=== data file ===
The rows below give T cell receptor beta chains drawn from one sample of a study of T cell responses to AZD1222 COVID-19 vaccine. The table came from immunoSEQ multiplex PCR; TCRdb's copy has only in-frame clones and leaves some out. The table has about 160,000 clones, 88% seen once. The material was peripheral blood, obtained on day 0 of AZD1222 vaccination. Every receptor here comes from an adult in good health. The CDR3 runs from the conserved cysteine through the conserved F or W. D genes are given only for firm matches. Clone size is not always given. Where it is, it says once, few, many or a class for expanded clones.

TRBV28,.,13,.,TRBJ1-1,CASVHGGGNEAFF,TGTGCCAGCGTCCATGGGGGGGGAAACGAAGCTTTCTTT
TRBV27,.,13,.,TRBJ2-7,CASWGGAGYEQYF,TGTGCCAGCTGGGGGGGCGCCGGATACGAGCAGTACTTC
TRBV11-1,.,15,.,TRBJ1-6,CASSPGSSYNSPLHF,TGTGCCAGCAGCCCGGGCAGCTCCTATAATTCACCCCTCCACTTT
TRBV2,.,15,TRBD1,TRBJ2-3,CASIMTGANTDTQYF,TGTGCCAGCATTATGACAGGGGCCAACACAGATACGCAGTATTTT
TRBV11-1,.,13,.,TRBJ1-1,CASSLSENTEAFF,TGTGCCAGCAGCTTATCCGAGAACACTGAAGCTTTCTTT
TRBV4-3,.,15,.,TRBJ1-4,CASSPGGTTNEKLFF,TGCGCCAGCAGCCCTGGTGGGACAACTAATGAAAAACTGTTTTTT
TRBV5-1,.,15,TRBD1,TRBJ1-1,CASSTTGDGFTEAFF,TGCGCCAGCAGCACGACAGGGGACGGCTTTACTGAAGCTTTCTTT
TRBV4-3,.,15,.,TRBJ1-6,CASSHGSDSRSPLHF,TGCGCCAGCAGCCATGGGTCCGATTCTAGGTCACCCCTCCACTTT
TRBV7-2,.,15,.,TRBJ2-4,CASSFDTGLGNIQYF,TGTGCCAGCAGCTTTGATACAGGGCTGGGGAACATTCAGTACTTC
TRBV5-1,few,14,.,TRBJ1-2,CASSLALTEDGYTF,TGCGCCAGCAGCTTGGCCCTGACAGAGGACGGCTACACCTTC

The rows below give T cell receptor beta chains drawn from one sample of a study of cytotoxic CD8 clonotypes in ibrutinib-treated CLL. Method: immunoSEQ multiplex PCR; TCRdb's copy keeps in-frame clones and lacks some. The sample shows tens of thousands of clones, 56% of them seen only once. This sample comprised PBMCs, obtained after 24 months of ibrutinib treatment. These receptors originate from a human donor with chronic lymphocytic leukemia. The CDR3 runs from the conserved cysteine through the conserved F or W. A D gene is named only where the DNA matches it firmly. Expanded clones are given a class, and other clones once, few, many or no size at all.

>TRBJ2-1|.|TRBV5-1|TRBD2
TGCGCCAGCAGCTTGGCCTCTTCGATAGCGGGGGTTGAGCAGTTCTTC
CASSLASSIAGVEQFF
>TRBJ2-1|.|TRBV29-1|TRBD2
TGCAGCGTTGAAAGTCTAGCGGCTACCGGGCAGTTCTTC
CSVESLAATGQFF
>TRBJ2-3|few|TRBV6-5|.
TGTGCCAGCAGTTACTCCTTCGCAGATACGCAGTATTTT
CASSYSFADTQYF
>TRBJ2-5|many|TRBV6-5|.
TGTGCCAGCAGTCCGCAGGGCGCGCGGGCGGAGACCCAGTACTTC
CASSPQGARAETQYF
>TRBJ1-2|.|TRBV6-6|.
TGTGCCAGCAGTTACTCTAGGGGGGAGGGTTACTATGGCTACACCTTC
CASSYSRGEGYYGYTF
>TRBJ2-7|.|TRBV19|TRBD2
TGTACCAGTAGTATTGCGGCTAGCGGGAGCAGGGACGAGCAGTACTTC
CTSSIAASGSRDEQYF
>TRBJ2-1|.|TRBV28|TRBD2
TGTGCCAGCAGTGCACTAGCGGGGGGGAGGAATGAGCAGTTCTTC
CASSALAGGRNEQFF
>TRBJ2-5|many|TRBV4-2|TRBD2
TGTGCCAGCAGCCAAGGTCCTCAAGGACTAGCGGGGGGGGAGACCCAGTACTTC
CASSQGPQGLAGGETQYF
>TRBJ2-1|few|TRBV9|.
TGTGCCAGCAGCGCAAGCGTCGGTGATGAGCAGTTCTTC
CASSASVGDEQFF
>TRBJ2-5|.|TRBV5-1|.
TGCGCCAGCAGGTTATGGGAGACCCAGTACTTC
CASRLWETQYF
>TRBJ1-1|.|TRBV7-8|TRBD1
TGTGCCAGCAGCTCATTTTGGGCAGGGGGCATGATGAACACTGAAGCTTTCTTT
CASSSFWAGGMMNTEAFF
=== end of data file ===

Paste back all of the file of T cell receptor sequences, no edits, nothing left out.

The rows below give T cell receptor beta chains drawn from one sample of a study of T cell responses to AZD1222 COVID-19 vaccine. The table came from immunoSEQ multiplex PCR; TCRdb's copy has only in-frame clones and leaves some out. The table has about 160,000 clones, 88% seen once. The material was peripheral blood, obtained on day 0 of AZD1222 vaccination. Every receptor here comes from an adult in good health. The CDR3 runs from the conserved cysteine through the conserved F or W. D genes are given only for firm matches. Clone size is not always given. Where it is, it says once, few, many or a class for expanded clones.

TRBV28,.,13,.,TRBJ1-1,CASVHGGGNEAFF,TGTGCCAGCGTCCATGGGGGGGGAAACGAAGCTTTCTTT
TRBV27,.,13,.,TRBJ2-7,CASWGGAGYEQYF,TGTGCCAGCTGGGGGGGCGCCGGATACGAGCAGTACTTC
TRBV11-1,.,15,.,TRBJ1-6,CASSPGSSYNSPLHF,TGTGCCAGCAGCCCGGGCAGCTCCTATAATTCACCCCTCCACTTT
TRBV2,.,15,TRBD1,TRBJ2-3,CASIMTGANTDTQYF,TGTGCCAGCATTATGACAGGGGCCAACACAGATACGCAGTATTTT
TRBV11-1,.,13,.,TRBJ1-1,CASSLSENTEAFF,TGTGCCAGCAGCTTATCCGAGAACACTGAAGCTTTCTTT
TRBV4-3,.,15,.,TRBJ1-4,CASSPGGTTNEKLFF,TGCGCCAGCAGCCCTGGTGGGACAACTAATGAAAAACTGTTTTTT
TRBV5-1,.,15,TRBD1,TRBJ1-1,CASSTTGDGFTEAFF,TGCGCCAGCAGCACGACAGGGGACGGCTTTACTGAAGCTTTCTTT
TRBV4-3,.,15,.,TRBJ1-6,CASSHGSDSRSPLHF,TGCGCCAGCAGCCATGGGTCCGATTCTAGGTCACCCCTCCACTTT
TRBV7-2,.,15,.,TRBJ2-4,CASSFDTGLGNIQYF,TGTGCCAGCAGCTTTGATACAGGGCTGGGGAACATTCAGTACTTC
TRBV5-1,few,14,.,TRBJ1-2,CASSLALTEDGYTF,TGCGCCAGCAGCTTGGCCCTGACAGAGGACGGCTACACCTTC

The rows below give T cell receptor beta chains drawn from one sample of a study of cytotoxic CD8 clonotypes in ibrutinib-treated CLL. Method: immunoSEQ multiplex PCR; TCRdb's copy keeps in-frame clones and lacks some. The sample shows tens of thousands of clones, 56% of them seen only once. This sample comprised PBMCs, obtained after 24 months of ibrutinib treatment. These receptors originate from a human donor with chronic lymphocytic leukemia. The CDR3 runs from the conserved cysteine through the conserved F or W. A D gene is named only where the DNA matches it firmly. Expanded clones are given a class, and other clones once, few, many or no size at all.

>TRBJ2-1|.|TRBV5-1|TRBD2
TGCGCCAGCAGCTTGGCCTCTTCGATAGCGGGGGTTGAGCAGTTCTTC
CASSLASSIAGVEQFF
>TRBJ2-1|.|TRBV29-1|TRBD2
TGCAGCGTTGAAAGTCTAGCGGCTACCGGGCAGTTCTTC
CSVESLAATGQFF
>TRBJ2-3|few|TRBV6-5|.
TGTGCCAGCAGTTACTCCTTCGCAGATACGCAGTATTTT
CASSYSFADTQYF
>TRBJ2-5|many|TRBV6-5|.
TGTGCCAGCAGTCCGCAGGGCGCGCGGGCGGAGACCCAGTACTTC
CASSPQGARAETQYF
>TRBJ1-2|.|TRBV6-6|.
TGTGCCAGCAGTTACTCTAGGGGGGAGGGTTACTATGGCTACACCTTC
CASSYSRGEGYYGYTF
>TRBJ2-7|.|TRBV19|TRBD2
TGTACCAGTAGTATTGCGGCTAGCGGGAGCAGGGACGAGCAGTACTTC
CTSSIAASGSRDEQYF
>TRBJ2-1|.|TRBV28|TRBD2
TGTGCCAGCAGTGCACTAGCGGGGGGGAGGAATGAGCAGTTCTTC
CASSALAGGRNEQFF
>TRBJ2-5|many|TRBV4-2|TRBD2
TGTGCCAGCAGCCAAGGTCCTCAAGGACTAGCGGGGGGGGAGACCCAGTACTTC
CASSQGPQGLAGGETQYF
>TRBJ2-1|few|TRBV9|.
TGTGCCAGCAGCGCAAGCGTCGGTGATGAGCAGTTCTTC
CASSASVGDEQFF
>TRBJ2-5|.|TRBV5-1|.
TGCGCCAGCAGGTTATGGGAGACCCAGTACTTC
CASRLWETQYF
>TRBJ1-1|.|TRBV7-8|TRBD1
TGTGCCAGCAGCTCATTTTGGGCAGGGGGCATGATGAACACTGAAGCTTTCTTT
CASSSFWAGGMMNTEAFF